Creative Crash Course

By Mike McLafferty Posted on Jan 20, 2011

When you hear the term "boot camp" the first thing that comes to mind typically tends to be an image of military cadets trudging through a muddy obstacle course while some bad-breathed drill sergeant screams, "FASTER! FASTER! FASTER!" The 2010 One Club Creative Boot Camp in Atlanta was a little different; while there was no muddy obstacle course, there was still plenty of scrambling.

Over the course of four days, over 80 students from Morehouse College, Clark Atlanta University, Spelman College, and Westwood College converged on the Morehouse campus to engage in a fast-track learning experience on how the world of advertising works. None of the students were advertising majors, but they were tasked with concepting and developing ideas in groups and creating ads in a matter of hours. Kind of like in the real world.

This year's client brief was sponsored by Publicis New York and Pepto-Bismol. While the brand is widely known and regarded as one of the best medicines to cure upset stomachs and nausea, it also wanted to increase its presence in consumers' minds so that they use it more often rather than just leaving it in medicine cabinet collecting dust. As the students were paired up in groups and began to sink their teeth into the brief, they started to realize that maybe advertising wasn't as easy as they originally thought it would be.

"I had no idea going into this project the amount of work that it would take to manifest an idea," said Blake Roberts, a sophomore from Morehouse who's currently majoring in Business Marketing. "I learned so much about all of the different strategies and small details that go into creating an effective and unique ad campaign."

"I have been on the client side of the advertisement world with my previous internship and I can tell you that it is much easier to give a yes, no, or change this answer," said Danielle Johnson, a junior at Clark Atlanta University majoring in Business Administration. "It's not so easy fulfilling those requests on the creative side. I have definitely gained a greater appreciation for the creatives and all the work that goes into making a full campaign."

But the students weren't left all by themselves to figure out how to navigate the mysterious process of creating ads. A team of creatives and mentors from Publicis, Brunner, JWT, and the Creative Circus (just to name a few) came together to offer some first-hand industry guidance to help inspire the students to tap into the creative juices they may not have known they had.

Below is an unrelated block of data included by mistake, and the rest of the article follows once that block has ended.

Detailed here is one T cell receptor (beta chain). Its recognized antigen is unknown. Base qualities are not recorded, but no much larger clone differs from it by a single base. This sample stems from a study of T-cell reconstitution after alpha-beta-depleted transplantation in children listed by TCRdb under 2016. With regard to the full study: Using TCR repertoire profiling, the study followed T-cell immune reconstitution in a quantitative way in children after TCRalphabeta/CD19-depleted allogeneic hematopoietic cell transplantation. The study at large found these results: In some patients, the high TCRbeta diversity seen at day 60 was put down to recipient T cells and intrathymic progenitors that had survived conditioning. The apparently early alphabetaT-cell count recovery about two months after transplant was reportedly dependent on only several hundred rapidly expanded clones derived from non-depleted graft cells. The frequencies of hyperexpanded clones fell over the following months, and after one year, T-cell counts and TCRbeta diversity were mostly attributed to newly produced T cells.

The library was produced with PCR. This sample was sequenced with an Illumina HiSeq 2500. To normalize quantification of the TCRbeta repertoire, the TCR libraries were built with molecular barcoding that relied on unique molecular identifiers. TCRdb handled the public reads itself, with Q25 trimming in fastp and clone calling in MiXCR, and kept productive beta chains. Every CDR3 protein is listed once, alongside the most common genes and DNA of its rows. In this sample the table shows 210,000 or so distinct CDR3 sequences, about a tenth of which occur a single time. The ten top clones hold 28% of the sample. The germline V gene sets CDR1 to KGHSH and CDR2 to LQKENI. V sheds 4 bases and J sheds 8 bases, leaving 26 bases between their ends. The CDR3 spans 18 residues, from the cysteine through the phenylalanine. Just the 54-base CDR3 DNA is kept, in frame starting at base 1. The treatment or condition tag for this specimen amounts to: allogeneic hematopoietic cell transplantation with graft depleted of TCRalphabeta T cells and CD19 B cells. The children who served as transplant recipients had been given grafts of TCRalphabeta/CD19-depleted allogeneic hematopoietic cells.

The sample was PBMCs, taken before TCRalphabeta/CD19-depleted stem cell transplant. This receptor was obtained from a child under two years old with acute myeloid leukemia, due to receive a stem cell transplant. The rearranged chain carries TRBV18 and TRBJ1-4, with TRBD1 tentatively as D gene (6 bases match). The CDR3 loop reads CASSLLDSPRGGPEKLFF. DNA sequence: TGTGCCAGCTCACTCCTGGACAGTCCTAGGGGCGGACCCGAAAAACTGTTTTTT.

"It was inspiring to see how much they were able to pull together in two-and-a-half days," said Mark Zangrilli, VP and Director of Human Resources at Publicis. "They were so excited and invested from the moment that they were briefed that the energy was contagious."

After the students spent two-full days locked away in their respective rooms creating their campaigns, the really scary part was finally rearing its head upon them. Each team was given a 10-minute window to present their campaigns to the judges with the hope of being the winning team and walking away with a summer internship at an Atlanta agency and other prizes.

Some teams acted out their hilarious and witty ideas for live commercials while others displayed ideas that were so out-of-the-box and clever that even the judges had to pick their jaws off the floor. One team in particular came up with the ingenious idea to package Pepto in a condiment packet similar to the ketchup and mustard ones you see at fast-food restaurants so that consumers know they can indulge themselves in their favorite foods and yet still be protected.

While all the teams brought their A-game to the stage, there was no denying that group #8 (consisting of Danielle Johnson, Blake Roberts, Demetris Horton, and Jahmal Parris), who were last of the day to present, brought the kind of energy and enthusiasm to their idea that it immediately sold the judges on their campaign.


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